Federal health officials are investigating sometimes-deadly overdoses with common anti-diarrhoea drugs, a bizarre manifestation of the nation's drug addiction problem.
Restricting over-the-counter sales
The Food and Drug Administration warned doctors and patients that the over-the-counter and prescription medications, including Imodium, can cause potentially deadly heart problems when taken in large doses.
The agency has received 31 reports of people hospitalised due to the heart problems, including 10 deaths over the last 39 years. The agency's database is not comprehensive and many drug overdoses are not reported to the government.
Read: Drug overdoses on the rise
But national poison centres reported a 71 percent increase in calls involving the drugs between 2011 and 2014, according to a journal article published last month in the Annals of Emergency Medicine.
The paper's authors recommended restricting over-the-counter sales of anti-diarrhoea drugs, similar to other easily abused medications like pseudoephedrine, the decongestant that can be processed into methamphetamine.
Epidemic of addiction and abuse
FDA regulators said in an online posting that they are monitoring the issue and considering next steps.
Read: Opioid Dependence – something we should all know about
The primary ingredient in Imodium and similar drugs, loperamide, is intended to control diarrhoea, with maximum-recommended doses ranging between 8 and 16 milligrams per day.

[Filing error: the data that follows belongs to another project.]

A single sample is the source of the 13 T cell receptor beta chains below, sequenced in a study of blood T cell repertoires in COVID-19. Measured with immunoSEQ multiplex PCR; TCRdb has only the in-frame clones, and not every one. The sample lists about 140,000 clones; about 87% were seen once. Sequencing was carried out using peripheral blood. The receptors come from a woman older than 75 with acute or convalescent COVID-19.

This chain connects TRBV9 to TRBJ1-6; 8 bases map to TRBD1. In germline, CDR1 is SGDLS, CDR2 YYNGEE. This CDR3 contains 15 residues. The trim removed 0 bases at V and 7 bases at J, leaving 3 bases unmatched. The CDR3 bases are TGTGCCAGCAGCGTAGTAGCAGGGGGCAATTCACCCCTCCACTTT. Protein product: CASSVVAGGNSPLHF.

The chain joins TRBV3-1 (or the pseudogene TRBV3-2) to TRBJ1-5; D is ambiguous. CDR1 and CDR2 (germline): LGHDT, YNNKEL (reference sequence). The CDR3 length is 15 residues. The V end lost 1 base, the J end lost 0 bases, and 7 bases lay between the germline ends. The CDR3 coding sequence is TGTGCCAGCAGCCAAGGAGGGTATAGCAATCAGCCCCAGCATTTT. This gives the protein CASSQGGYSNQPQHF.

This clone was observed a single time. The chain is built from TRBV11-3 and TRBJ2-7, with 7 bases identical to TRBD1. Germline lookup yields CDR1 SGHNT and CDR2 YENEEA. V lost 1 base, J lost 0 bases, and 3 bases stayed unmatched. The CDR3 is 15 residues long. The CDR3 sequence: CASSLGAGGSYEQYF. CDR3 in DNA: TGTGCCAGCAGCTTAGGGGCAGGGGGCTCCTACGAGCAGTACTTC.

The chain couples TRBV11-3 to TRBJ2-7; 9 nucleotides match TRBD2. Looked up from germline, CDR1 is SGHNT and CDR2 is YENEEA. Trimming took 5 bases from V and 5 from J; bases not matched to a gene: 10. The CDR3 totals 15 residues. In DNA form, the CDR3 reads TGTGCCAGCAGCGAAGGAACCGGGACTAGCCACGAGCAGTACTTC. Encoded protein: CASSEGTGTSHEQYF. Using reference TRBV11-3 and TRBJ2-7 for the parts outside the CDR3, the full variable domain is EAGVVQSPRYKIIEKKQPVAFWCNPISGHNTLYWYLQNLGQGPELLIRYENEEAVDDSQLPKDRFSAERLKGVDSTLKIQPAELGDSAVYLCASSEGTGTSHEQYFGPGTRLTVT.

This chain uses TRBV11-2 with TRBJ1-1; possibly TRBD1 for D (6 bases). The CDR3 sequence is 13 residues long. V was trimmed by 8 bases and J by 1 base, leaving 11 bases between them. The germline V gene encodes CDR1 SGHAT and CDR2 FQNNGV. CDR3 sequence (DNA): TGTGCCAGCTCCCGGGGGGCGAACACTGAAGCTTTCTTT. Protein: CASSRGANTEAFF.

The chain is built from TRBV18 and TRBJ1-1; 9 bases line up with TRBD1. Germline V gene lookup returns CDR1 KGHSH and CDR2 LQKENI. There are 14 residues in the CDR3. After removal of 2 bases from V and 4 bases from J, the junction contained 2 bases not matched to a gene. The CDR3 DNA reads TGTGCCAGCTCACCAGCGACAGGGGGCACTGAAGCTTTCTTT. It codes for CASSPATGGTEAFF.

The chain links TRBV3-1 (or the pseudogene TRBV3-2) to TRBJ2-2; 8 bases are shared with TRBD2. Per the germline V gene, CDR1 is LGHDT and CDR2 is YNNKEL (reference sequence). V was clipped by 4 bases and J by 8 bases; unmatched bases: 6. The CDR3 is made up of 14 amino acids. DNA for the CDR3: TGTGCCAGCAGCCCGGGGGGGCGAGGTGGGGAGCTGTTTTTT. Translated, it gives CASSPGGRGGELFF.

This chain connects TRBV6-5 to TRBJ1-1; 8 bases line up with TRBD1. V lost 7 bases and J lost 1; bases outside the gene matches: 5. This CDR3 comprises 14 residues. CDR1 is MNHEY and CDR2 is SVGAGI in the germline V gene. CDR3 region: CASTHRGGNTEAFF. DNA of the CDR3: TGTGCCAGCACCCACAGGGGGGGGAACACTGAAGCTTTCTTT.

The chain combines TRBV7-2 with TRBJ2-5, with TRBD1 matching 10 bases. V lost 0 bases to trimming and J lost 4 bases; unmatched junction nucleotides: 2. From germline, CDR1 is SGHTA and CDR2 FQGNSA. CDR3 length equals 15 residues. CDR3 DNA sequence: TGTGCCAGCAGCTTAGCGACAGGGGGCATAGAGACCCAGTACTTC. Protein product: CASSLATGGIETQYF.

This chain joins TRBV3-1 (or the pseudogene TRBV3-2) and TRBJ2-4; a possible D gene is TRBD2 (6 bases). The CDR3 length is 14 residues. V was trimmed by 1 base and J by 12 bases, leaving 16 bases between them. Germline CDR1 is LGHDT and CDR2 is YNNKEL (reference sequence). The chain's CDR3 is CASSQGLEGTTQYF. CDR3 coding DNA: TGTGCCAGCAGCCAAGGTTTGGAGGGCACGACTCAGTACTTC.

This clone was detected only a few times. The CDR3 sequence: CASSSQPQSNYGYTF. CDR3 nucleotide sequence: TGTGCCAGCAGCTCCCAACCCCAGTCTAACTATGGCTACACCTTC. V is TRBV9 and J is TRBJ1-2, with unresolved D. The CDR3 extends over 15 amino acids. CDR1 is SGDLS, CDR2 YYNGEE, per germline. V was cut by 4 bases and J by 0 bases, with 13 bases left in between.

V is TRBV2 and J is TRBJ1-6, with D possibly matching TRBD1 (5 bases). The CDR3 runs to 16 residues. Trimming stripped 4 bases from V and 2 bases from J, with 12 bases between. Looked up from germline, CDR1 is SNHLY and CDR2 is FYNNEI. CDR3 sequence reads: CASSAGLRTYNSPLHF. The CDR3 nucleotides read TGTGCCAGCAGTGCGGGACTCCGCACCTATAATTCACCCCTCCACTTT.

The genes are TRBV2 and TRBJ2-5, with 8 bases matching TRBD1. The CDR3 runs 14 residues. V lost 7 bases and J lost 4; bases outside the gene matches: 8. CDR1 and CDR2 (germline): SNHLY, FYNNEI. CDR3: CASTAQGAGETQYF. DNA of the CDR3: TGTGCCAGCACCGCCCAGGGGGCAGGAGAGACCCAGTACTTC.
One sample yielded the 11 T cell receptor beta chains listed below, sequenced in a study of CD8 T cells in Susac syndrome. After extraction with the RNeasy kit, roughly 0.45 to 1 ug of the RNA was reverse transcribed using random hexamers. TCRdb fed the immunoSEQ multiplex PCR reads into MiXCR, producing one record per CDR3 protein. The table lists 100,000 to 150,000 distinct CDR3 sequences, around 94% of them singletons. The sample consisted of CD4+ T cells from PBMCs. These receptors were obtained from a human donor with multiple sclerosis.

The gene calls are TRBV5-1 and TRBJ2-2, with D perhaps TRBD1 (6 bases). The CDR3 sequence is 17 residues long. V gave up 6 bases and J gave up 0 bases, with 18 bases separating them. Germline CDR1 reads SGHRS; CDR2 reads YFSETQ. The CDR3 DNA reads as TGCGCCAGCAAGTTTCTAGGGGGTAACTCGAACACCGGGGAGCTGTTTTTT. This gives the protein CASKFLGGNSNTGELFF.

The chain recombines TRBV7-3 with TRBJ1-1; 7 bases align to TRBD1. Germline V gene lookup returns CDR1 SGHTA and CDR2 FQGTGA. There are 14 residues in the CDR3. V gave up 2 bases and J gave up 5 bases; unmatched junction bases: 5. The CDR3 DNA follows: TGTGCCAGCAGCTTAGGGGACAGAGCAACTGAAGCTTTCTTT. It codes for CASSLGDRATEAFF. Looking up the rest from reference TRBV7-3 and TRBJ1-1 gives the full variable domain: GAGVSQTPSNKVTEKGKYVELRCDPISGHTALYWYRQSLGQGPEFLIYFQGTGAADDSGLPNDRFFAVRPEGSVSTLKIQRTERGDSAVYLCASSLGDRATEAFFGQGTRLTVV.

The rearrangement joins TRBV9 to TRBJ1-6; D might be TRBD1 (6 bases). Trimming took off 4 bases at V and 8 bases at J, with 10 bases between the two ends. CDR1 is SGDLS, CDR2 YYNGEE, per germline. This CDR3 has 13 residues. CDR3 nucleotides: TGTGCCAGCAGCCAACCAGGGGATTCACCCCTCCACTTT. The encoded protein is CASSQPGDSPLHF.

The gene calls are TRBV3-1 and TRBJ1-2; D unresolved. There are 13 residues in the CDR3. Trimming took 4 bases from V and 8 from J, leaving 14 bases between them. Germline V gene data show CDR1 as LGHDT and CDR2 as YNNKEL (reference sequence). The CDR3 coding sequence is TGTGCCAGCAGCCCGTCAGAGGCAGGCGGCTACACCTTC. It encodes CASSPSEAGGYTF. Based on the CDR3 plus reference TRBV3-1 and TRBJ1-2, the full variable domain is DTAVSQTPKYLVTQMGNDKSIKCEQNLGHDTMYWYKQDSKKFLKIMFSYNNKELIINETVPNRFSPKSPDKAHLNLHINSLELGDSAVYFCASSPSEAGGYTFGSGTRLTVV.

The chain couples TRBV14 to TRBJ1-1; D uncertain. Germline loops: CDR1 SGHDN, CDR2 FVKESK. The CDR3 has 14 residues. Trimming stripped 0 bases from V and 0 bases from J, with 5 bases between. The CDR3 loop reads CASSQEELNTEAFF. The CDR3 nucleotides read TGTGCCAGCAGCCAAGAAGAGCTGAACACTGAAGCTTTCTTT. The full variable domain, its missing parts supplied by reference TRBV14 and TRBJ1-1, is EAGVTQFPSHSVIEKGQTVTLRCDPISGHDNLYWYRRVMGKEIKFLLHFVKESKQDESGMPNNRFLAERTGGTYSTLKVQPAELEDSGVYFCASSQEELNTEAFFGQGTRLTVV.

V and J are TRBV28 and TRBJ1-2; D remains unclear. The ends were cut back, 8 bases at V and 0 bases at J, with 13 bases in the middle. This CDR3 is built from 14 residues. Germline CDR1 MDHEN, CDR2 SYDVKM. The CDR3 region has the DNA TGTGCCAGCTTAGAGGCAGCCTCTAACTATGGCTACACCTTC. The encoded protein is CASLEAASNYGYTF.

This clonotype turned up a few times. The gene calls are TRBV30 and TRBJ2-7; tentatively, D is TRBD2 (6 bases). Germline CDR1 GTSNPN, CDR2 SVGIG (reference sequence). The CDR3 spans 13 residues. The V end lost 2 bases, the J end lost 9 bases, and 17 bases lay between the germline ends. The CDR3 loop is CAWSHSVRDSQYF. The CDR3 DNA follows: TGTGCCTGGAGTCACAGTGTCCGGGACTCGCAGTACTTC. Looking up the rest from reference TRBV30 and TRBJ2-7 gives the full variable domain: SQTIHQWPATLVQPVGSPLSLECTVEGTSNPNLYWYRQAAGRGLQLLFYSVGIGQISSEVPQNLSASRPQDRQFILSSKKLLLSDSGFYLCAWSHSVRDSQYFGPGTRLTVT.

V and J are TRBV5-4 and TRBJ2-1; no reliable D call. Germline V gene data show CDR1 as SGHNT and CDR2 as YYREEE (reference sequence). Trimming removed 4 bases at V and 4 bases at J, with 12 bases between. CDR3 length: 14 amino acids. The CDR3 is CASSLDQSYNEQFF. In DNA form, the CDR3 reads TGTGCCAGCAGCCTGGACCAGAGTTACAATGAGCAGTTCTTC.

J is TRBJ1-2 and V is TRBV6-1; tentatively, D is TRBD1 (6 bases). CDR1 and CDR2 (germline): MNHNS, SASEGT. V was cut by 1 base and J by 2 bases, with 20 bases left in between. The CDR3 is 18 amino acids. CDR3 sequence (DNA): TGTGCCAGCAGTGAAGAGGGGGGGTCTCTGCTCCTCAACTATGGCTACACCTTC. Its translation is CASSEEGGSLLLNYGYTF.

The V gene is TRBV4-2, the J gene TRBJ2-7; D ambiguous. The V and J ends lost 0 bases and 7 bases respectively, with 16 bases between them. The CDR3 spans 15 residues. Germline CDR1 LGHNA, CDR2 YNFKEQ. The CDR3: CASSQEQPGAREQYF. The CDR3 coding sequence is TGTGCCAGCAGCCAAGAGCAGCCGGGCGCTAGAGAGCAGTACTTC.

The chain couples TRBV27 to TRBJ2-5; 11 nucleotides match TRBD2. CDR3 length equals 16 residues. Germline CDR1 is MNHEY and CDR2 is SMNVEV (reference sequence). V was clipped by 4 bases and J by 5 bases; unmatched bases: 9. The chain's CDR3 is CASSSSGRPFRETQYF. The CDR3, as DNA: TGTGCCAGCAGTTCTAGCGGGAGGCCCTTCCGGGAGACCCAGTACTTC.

But abusers have reportedly tried to achieve heroin-like highs by taking massive doses, up to 300 milligrams at once, according to cases in the medical literature.
Reports of abuse are rising amid an epidemic of addiction and abuse involving opioids, a family of drugs that includes narcotics like heroin and legal prescriptions like morphine and oxycodone.
Read: 50+ now largest group battling narcotic addiction
In some cases, opioid abusers will attempt to wean themselves off those drugs by substituting the anti-diarrhoea drugs.
In 2014, more than 47,000 drug overdoses were recording in the US, with opioids accounting for 61 percent of that total, according to the Centres for Disease Control and Prevention. Federal and state authorities have been trying to reverse opioid abuse for years, though overdose deaths have continued to rise.
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